A renewed bid to put a casino in Prince George’s County collapsed in stunning fashion Wednesday as a high-profile work group launched by Gov. Martin O’Malley failed to agree on a larger plan to expand gambling in Maryland.
The development — which abruptly cut short growing momentum for a Las Vegas-style facility at National Harbor — all but ensures that there will not be a special legislative session that O’Malley (D) had advertised for the week of July 9.
Members of the work group said they agreed on several facets of a proposal, including allowing table games such as blackjack and roulette, at the state’s five existing slots sites. But three members of the group — all members of the House of Delegates — balked at the notion of adding a sixth casino.
The group’s other eight members — including three state senators — supported the full proposal, which legislative analysts said would boost the state’s share of gaming revenue by $223 million a year. Most of those eight members, however, were not willing to move forward without a Prince George’s site in the mix.
O’Malley expressed bewilderment at the turn of events, telling reporters he thought there was “broad consensus” among the group, which also included members of his administration and a private-sector financial services executive.
“For some reason, suddenly the House decided they did not want to share on that consensus for reasons that don’t make a whole lot of sense to me,” O’Malley said. “And so I can’t entirely explain it to you. I’m looking forward to hearing back from the speaker of the house sometime.”
Aides said Speaker Michael E. Busch (D-Anne Arundel), who appointed the House members and met with them Wednesday, was not available to reporters after the meeting.
Bringing a high-end casino to Prince George’s had become a priority for County Executive Rushern L. Baker III (D), and prospects seemed to be improving as recently as last week. The developers of National Harbor announced that MGM Resorts International, one of the world’s largest gaming companies, would operate a casino if it were given a favorable tax rate.
In a statement, Baker said he was disappointed, but hopeful that legislative leaders would still reach a deal in time for a summer special session.
Delegates on the work group said they were wary of part of the plan that allowed casino owners, including a new one in Prince George’s, to keep a larger share of slots proceeds than under existing law. Supporters said that was necessary to compensate owners for the additional competition that would come with a sixth casino.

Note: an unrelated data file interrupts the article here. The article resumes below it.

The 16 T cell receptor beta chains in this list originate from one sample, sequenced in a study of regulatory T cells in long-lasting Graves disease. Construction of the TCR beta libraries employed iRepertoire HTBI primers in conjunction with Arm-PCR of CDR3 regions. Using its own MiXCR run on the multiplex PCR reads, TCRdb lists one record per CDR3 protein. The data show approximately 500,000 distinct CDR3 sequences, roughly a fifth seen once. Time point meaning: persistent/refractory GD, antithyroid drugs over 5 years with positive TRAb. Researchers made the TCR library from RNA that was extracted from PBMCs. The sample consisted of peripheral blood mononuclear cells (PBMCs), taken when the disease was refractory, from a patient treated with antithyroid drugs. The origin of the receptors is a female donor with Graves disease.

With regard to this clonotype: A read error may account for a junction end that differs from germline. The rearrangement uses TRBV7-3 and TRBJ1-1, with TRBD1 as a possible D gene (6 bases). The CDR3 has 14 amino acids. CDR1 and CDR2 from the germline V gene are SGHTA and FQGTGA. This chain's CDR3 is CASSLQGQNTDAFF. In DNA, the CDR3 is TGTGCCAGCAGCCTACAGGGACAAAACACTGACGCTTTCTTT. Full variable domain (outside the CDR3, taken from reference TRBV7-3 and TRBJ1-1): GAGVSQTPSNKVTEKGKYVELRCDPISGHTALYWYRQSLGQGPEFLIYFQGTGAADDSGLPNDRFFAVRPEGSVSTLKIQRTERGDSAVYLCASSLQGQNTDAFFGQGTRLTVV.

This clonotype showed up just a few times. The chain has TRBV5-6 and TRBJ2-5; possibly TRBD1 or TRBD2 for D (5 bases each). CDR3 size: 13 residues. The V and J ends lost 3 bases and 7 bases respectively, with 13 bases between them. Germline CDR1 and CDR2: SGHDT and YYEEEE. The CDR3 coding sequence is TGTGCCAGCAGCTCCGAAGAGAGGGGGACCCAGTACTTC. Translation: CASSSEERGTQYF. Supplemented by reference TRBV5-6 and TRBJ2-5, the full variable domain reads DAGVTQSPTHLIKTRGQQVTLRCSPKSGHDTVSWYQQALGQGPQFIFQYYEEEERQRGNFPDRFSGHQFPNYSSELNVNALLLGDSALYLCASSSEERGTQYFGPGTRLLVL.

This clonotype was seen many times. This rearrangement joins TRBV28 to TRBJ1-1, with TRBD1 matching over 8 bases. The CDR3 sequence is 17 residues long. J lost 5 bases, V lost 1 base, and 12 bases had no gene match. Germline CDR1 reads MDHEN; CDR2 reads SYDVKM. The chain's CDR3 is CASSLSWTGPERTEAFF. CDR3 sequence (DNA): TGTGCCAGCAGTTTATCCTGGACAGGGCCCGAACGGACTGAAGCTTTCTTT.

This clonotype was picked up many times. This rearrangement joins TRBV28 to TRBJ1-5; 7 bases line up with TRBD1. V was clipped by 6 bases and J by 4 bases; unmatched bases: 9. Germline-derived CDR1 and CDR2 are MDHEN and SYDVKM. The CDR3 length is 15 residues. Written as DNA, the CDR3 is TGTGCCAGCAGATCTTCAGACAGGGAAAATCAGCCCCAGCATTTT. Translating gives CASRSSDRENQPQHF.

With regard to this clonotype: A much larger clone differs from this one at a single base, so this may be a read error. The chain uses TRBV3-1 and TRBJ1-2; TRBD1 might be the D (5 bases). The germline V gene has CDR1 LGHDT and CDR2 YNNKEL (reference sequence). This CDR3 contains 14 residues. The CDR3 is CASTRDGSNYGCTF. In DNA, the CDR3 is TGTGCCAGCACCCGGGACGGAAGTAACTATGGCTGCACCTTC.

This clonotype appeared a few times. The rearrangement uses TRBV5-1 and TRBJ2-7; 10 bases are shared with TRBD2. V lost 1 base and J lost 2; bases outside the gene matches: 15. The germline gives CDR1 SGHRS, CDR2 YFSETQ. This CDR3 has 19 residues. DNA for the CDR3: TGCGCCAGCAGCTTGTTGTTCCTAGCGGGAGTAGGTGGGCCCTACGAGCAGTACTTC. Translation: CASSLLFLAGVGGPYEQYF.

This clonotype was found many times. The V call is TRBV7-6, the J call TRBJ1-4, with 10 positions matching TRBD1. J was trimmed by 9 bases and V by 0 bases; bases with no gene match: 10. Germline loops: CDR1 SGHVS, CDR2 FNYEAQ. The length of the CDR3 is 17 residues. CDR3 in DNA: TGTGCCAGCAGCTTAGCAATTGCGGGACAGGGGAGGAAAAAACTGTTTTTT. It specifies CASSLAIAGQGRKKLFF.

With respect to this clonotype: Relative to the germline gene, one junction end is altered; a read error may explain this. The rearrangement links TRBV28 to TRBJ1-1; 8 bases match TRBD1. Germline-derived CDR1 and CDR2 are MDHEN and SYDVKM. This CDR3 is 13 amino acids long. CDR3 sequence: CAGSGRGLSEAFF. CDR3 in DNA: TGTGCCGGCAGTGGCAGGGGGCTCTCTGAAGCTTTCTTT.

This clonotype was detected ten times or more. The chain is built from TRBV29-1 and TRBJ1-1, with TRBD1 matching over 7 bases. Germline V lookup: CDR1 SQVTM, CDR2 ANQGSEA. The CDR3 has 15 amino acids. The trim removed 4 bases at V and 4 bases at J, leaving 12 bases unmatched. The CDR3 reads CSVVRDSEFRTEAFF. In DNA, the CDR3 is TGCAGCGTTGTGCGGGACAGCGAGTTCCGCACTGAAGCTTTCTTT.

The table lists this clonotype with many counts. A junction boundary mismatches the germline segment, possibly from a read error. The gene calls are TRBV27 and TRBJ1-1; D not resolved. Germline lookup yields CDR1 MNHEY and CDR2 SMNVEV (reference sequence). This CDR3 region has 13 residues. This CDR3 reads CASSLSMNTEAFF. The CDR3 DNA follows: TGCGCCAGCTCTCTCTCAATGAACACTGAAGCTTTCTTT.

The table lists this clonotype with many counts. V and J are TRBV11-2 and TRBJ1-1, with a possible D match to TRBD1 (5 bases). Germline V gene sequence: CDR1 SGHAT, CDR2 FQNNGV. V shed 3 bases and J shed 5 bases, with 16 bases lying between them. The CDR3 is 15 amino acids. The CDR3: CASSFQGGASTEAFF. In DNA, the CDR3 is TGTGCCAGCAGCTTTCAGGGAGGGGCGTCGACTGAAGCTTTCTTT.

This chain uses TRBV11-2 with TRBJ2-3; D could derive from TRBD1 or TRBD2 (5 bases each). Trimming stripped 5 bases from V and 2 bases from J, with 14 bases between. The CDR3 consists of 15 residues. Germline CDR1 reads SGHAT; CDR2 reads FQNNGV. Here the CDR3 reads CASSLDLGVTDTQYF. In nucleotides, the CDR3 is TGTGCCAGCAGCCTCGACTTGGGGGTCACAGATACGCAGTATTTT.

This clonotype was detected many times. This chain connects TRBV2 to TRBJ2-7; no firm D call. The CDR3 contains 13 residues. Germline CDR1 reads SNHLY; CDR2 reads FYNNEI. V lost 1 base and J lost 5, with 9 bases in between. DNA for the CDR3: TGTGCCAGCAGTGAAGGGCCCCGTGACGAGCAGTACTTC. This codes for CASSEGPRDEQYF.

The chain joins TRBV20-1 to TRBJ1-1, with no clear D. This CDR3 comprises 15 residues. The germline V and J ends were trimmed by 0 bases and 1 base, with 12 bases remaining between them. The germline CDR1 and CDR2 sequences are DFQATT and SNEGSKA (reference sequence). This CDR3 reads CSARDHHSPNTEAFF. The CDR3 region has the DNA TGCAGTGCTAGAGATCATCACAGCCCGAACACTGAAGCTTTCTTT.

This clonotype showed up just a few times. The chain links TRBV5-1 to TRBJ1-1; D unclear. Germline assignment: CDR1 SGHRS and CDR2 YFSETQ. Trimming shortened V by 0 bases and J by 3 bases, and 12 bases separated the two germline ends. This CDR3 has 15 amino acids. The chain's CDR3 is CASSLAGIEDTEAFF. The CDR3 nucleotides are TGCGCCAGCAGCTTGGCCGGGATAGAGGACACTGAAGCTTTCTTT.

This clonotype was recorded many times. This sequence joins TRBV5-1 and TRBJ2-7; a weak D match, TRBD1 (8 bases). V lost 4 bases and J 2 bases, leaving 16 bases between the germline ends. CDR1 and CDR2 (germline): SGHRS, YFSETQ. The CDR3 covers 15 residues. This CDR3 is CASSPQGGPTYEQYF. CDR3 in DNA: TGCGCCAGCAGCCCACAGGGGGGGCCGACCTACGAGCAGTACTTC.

But Del. Sheila Hixson (D-Montgomery) argued that a tax cut for casino operators was difficult to stomach so soon after the legislature had raised income taxes on six-figure earners in Maryland.
Hixson, chairwoman of the Ways and Means Committee, which has jurisdiction over gaming issues, said she had always believed that lawmakers should allow the five casinos they authorized in 2007 to get up and running before adding a sixth location.
That, too, was the view of the Cordish Cos., which opened the state’s largest casino, Maryland Live!, this month in Anne Arundel County. Cordish officials had waged a vigorous lobbying campaign against new competition.
Joe Weinberg, managing partner of the company, said Wednesday that an expansion now would be “premature and not in the best interest of the state.”
“We appreciate the seriousness with which the work group approached its duties,” Weinberg said.
O’Malley officials and senators on the work group characterized the collapse as a lost opportunity. They had been scrambling to craft a plan in time for it to go on the November ballot. Any major gambling expansion in Maryland requires both legislative and voter approval. The next opportunity for the issue to appear before voters would be 2014.
“I’m disappointed that the people won’t be able to vote on this,” said Sen. Douglas J.J. Peters (D-Prince George’s). “I’m disappointed that we won’t have a new revenue source. ... I’m disappointed that we won’t have the new jobs.”
The definition of what would constitute a “consensus” of the work group was never made explicit as it deliberated during recent weeks. It was clear, however, that the views of House members would be given great deference.
On the final night of this year’s 90-day legislative session, a Senate-backed gambling bill with similar provisions failed in the House after becoming tangled up in negotiations over a package of revenue measures that both chambers supported.
O’Malley sought to resume consideration of both of those issues in separate special sessions. Last month, lawmakers completed a three-day session on the revenue measures.
Aides said it is possible — but highly unlikely — that O’Malley could still call a second special session on gaming. But they said it would require some reason to believe the outcome would be different in the House than Wednesday’s events suggested.
Opponents of a Prince George’s casino said they were glad the issue seems to have gone away, at least for now.
Del. Melony G. Griffith (D-Prince George’s) who has clashed repeatedly with Baker over gaming, said she prefers other forms of economic development for the county and thought a delay could be positive.
“This means that time will be provided for clear and thoughtful consideration of several economic development proposals,” said Griffith, who has urged Baker to focus more attention on expansion of the health-care industry in the county.
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Staff writer Miranda Spivack contributed to this report.